Vol. 5    No. 3
February 11, 2010 Archives

2010 Production Schedule

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Claire G. Mendoza


Jonathan Gramling
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Managing Editor

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Contributing Writers
Rita Adair, Paul Barrows,
Alfonso Zepeda Capistran, Fabu,
Andrew Gramling, Lang Kenneth
Haynes, Heidi Pascual, Jessica
Pharm, Laura Salinger, Jessica
Strong, & Martinez White

Heidi @
   For the past few days, I have been laying low at home with the flu. I don’t think it was the H1N1 variety, just the
usual flu that I seem to get every year around this time. As I told a friend the other day, having the flu is almost
like an in-town vacation for me. There is always something going on or something that needs to get done,
especially on the weekends. My ‘Things to Do List’ is never empty. So I always feel the pressure, need or desire
to do something with every waking minute.
   Getting the flu makes me sit back — or should I say lay down — and do nothing.
   For almost a year now, I have been without the use of a television at my house since I don’t have cable TV and
don’t subscribe to cable. For some reason, the flu kills my desire to read much of anything. So I dusted off some
old VHS tapes and did a movie marathon while my body fought off the flu.
   There were two movies that I coincidentally watched back-to-back. The first was ‘All the President’s Men,’ the
film that starred Robert Redford and Dustin Hoffman in the roles of Washington Post reporters Bob Woodward and
Carl Bernstein as they investigated the break-in at the Democratic Party offices in the Watergate office building
back in 1972. Their investigative reporting led to the resignation of Richard Nixon a little more than two years
later. It was their persistence and excellent journalistic skills backed by a news organization that had the
resources and reputation that allowed them to uncover the criminal activity in the Nixon White House that if
unchecked could have destroyed our democracy as we know it.
   Watergate spurred the development of a generation of investigative journalists who have reported on many
machinations and shady behavior by people in power — both in the public and private sectors. Some of that
investigative journalism has taken us to greater heights, while some of it has taken us to the lowest lows.
Investigative journalism has both preserved our freedom and titillated our curiosity about the private lives of the
rich and famous.
   The second movie was ‘Absence of Malice,’ which starred Paul Newman and Sally Fields. Fields was a
reporter on a fictional Miami newspaper whose ambition and blindness to the result of her actions allowed her to
be used by federal officials trying to determine who made a Miami labor leader ‘disappear.’ The officials leaked
information to Fields that made it appear that Newman’s character — the owner of an import business and son of
a former mobster — was involved in the disappearance. While Newman was innocent, the allegations and
inferences destroyed his life and business and the newspaper could not be held accountable because there was
an ‘absence of malice.’ While in real life, most of us would have been left devastated while the major character
carried on, Newman’s character did get his revenge on the newspaper and the federal officials. This was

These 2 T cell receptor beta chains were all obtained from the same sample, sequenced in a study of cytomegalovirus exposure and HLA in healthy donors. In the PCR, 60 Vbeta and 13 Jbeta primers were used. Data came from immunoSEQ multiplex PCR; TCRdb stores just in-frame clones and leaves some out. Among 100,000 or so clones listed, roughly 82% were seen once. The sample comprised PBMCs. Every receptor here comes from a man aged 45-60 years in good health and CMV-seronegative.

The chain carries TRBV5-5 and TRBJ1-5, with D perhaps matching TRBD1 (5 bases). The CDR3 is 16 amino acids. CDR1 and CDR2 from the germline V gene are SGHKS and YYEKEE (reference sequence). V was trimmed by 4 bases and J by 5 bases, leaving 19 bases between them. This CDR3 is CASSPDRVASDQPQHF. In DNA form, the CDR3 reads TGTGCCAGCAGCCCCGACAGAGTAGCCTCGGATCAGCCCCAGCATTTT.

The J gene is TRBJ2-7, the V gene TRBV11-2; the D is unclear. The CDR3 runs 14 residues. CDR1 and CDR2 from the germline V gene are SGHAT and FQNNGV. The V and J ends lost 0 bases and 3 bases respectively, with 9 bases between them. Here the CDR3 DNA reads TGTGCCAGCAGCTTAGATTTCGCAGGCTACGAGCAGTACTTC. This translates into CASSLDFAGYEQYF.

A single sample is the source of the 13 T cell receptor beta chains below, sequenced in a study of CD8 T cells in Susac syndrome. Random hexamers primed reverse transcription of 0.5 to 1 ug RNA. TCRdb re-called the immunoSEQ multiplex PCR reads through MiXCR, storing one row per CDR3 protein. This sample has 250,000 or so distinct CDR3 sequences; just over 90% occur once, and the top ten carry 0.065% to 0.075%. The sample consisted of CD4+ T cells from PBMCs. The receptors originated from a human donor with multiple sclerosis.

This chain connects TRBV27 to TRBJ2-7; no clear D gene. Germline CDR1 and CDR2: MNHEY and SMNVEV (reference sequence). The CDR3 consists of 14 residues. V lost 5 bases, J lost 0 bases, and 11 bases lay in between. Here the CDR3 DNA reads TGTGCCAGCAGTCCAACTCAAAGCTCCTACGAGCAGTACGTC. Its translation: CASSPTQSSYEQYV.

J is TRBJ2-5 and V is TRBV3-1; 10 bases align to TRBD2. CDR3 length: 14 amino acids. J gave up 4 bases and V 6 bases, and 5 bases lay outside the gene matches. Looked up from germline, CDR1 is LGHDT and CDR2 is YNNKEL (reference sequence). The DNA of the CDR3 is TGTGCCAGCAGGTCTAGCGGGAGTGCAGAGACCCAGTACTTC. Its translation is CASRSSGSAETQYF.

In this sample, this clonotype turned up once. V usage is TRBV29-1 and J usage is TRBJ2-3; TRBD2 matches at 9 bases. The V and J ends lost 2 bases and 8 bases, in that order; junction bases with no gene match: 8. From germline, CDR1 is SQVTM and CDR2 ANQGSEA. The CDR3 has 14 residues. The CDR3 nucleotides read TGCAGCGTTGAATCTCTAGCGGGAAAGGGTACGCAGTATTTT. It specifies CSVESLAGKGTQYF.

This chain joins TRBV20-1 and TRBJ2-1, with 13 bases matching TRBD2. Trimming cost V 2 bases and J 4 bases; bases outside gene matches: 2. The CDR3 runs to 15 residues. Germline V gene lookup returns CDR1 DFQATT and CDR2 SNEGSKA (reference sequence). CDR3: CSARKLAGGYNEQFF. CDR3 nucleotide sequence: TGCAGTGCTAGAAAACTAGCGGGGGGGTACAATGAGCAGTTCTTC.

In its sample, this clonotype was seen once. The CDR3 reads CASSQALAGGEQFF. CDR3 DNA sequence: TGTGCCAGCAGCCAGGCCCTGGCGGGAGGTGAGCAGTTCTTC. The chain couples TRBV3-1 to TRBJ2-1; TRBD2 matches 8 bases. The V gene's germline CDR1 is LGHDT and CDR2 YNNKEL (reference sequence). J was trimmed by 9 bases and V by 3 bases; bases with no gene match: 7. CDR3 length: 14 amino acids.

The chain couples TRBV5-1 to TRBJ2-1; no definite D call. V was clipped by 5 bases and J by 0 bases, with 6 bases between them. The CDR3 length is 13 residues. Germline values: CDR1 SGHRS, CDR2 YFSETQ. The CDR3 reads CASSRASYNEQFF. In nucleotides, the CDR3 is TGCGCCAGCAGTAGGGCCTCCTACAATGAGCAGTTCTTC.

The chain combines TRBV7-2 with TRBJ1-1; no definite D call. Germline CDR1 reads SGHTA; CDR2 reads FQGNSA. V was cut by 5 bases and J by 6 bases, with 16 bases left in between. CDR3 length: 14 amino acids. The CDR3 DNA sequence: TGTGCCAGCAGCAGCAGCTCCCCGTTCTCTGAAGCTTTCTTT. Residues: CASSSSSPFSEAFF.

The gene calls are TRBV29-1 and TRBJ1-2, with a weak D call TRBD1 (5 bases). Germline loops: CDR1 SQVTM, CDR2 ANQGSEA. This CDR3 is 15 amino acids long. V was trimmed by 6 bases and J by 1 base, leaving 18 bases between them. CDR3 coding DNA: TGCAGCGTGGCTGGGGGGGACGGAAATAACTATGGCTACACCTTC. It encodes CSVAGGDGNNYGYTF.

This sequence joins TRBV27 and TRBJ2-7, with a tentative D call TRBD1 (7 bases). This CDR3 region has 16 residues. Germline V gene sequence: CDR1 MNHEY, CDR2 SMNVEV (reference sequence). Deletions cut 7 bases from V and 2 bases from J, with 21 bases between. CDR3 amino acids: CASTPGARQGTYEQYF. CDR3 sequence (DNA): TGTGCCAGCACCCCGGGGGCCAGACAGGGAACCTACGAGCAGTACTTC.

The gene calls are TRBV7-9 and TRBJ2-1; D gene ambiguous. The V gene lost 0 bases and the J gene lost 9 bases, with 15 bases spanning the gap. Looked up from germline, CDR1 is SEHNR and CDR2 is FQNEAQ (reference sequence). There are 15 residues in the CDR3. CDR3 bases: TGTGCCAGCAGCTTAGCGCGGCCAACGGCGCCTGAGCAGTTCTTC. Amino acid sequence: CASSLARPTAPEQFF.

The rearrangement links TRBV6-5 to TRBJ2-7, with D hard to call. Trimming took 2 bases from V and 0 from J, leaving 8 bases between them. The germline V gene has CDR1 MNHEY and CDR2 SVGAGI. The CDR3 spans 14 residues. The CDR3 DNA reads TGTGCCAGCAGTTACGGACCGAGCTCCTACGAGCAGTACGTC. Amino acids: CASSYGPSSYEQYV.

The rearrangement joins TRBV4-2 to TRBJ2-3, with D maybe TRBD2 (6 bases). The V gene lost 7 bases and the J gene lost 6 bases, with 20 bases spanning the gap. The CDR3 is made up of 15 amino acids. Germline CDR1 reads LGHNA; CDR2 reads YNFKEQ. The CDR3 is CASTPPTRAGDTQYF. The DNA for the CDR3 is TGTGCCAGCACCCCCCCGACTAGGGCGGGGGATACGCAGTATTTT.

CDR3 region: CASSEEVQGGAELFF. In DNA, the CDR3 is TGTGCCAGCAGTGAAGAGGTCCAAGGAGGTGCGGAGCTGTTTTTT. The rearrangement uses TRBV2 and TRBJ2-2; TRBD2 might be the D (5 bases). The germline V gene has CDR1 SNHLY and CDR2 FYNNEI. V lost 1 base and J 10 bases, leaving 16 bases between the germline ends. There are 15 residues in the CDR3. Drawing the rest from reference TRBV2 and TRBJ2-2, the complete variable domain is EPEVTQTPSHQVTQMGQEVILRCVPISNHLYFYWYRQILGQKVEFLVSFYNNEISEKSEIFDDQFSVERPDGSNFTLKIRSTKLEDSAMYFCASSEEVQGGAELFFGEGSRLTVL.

Hollywood after all.
   ‘Absence of Malice’ points out to us that the media does hold an awful amount of power over our lives. It
affects how we perceive each other and how we deal with each other. This kind of power must be used
judiciously and with an understanding of the repercussions of the use of that power. The media is a human
institution created and operated fallible and imperfect beings rife with emotions and desires, beings who can use
that power for their own personal agendas. Within the scheme of things, print journalism does not have the
honesty and truth market cornered.
   Yet within the scheme of things, print journalism, the Fourth Estate, is needed to help keep all of the other
fallible and imperfect institutions made by human beings honest. Print journalism is an intrinsic part of the
balance of power in our society that has helped our communities grow and prosper by keeping the other private
and public actors honest, knowing that their actions and decisions are under scrutiny and are being reported to an
informed electorate and body of consumers upon who their political and financial success are dependent upon.
   In the early 1980s, journalism was made into just another commodity — as opposed to a public service — that
became increasingly influenced by the machinations on Wall Street. News organizations needed to attract the
highest possible audience by featuring the lowest common denominator. Investigative journalism is now more
about John Edwards’ sex life than it is about who exactly paid for the tons and tons of ads that changed public
opinion about health care reform.
   And now the market has left particularly the media, print journalism, devastated as the money has left it —
stocks have plummeted — as people use the Internet more and more to get their news. This bothers me because
the Internet sources of news — many of them — do not have the experience or expertise or resources to do the
kind of investigative journalism that we need to remain a functioning democracy. Life is about more than what
commodity can sell the most at the lowest price. Our information needs cannot be met by a marketplace that
promotes efficiency until it has decimated the actors within it. Print journalism does more for our society than
give us information. I hope we realize that before it is too late.
Reflections/Jonathan Gramling
                     Absence of journalism?
Buffalo Soldiers
Richard Scott's play looks at African
Americans in the Old West